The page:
Table 1: Experiment 1 treatment applications and animal numbers.
|Treatment||Description||Number of pigs|
|Control without apramycin (Control-1)||Optimal production conditions||6|
|Control with apramycin (Control-2)||Optimal conditions plus apramycin fed at 150 g/ton for 14 continuous days||6|
|Cold Stress with apramycin||6°C reduction from recommended optimal temperature plus apramycin fed at 150 g/ton for 14 days||6|
|Heat Stress with apramycin||6°C increase from recommended optimal temperature plus apramycin fed at 150 g/ton for 14 days||6|
|Oxytetracycline with apramycin||Apramycin fed at 150 g/ton for 14 days followed by oxytetracycline fed at 100g/ton for remainder of the study||6|
|Poor Sanitation with apramycin||Accumulation of manure in room plus apramycin fed at 150 g/ton for 14 days||6|
|Overcrowding with apramycin||A 40% reduction in floor space from optimal conditions plus apramycin fed at 150 g/ton for 14 days||10|
|Intermingling with apramycin||Apramycin fed at 150 g/ton in 6 pigs for 14 days then addition to the pen of 6 pigs not exposed to apramycin||12|
To determine the effects of antibiotic regimens on resistance of bacteria, a similar challenge model was used. Weaned pigs were inoculated with the same salmonella challenge organism, as above, and following the challenge, pig groups were housed separately in identical, biosecure SEW nursery rooms. Pigs were provided water and a phase diet, and randomly assigned to 6 antibiotic treatment regimens, as indicated in Table 2. Fecal samples were collected from each pig prior to application of antibiotic treatments (Day 3 following challenge with Salmonella Typhimurium), and on Days 6, 10, 13, 17, and 31 post challenge, and then twice per month until pigs reached market weight. Bacterial isolation and analysis was conducted as in the first experiment (above).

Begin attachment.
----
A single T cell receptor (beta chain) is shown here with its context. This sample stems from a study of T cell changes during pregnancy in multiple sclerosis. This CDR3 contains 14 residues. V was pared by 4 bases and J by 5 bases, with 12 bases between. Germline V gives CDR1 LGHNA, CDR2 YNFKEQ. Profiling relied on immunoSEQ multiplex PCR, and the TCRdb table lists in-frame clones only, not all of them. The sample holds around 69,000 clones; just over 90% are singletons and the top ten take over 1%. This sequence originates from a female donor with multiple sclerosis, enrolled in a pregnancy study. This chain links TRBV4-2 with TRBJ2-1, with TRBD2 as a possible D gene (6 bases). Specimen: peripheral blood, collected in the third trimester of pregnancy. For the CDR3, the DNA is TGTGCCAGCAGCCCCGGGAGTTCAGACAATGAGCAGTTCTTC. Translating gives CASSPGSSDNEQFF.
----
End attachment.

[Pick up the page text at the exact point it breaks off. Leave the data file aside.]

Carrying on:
Table 2. Experiment 2 antibiotic dosing schemes and animal numbers1.
|Treatment||Dosing scheme||Number of Pigs|
|Label Use||Apramycin sulfate fed at 150 g/ton for 14 days||12|
|Gradient||Apramycin sulfate at 50 g/ton for 5 days, then 100 g/ton for 5 days, then 150 g/ton for 4 days||12|
|Pulse||Apramycin sulfate at 150 g/ton for 3 days, then 3 days without antibiotics, then repeating this sequence throughout the 14- day period||12|
|Rotation with dissimilar antimicrobials||Apramycin sulfate at 150 g/ton for 5 days, then sodium sulfamethazine in the drinking water (118 mg/kg body weight) for 5 days, then carbadox at 50 g/ton for 4 days.||12|
|Rotation with similar antimicrobials||Apramycin sulfate at 150 g/ton for 5 days followed by gentamicin in the drinking water (25 mg/gallon) for 5 days, then neomycin sulfate in the drinking water, (22 mg/kg body weight) for 4 days.||12|
1Drinking water formulations were based on best estimates of pig weight, NRC values for water intake, and manufacturers instructions for the in-line water medicator (Chemilizer, Model HN55, Largo, FL)
In the first experiment, E. coli demonstrated the most pronounced effects of stressors on antibiotic resistance, as measured by MIC (Table 3). Isolates from pigs not exposed to antibiotics (Control-1) exhibited the lowest resistance throughout the study. Peak resistance was observed in isolates from pigs exposed to apramycin by Day 14 post challenge. Upon withdrawal of apramycin, MICs for isolates from pigs housed under optimal conditions (Control-2) returned to pretreatment levels; whereas some stressed groups maintained greater (P < .05) MICs through Day 28 post challenge. Isolates from cold stressed, crowded, and oxytetracycline-treated pigs demonstrated greater (P < .05) MICs up to Day 64 post challenge, before returning to pretreatment levels. Minimum inhibitory concentrations of E. coli following transportation were not significantly different from pre-transportation levels. High levels of resistance to oxytetracycline were exhibited by the majority of isolates throughout the study (data not shown).
Table 3: Effects of animal stressors on sensitivity to apramycin by E. coli isolated from pigs1
|Treatment2||Days Post Challenge|
1Data are Least Squares Means of minimum inhibitory concentrations (MIC) in µg/mL, with 64 isolates for each mean.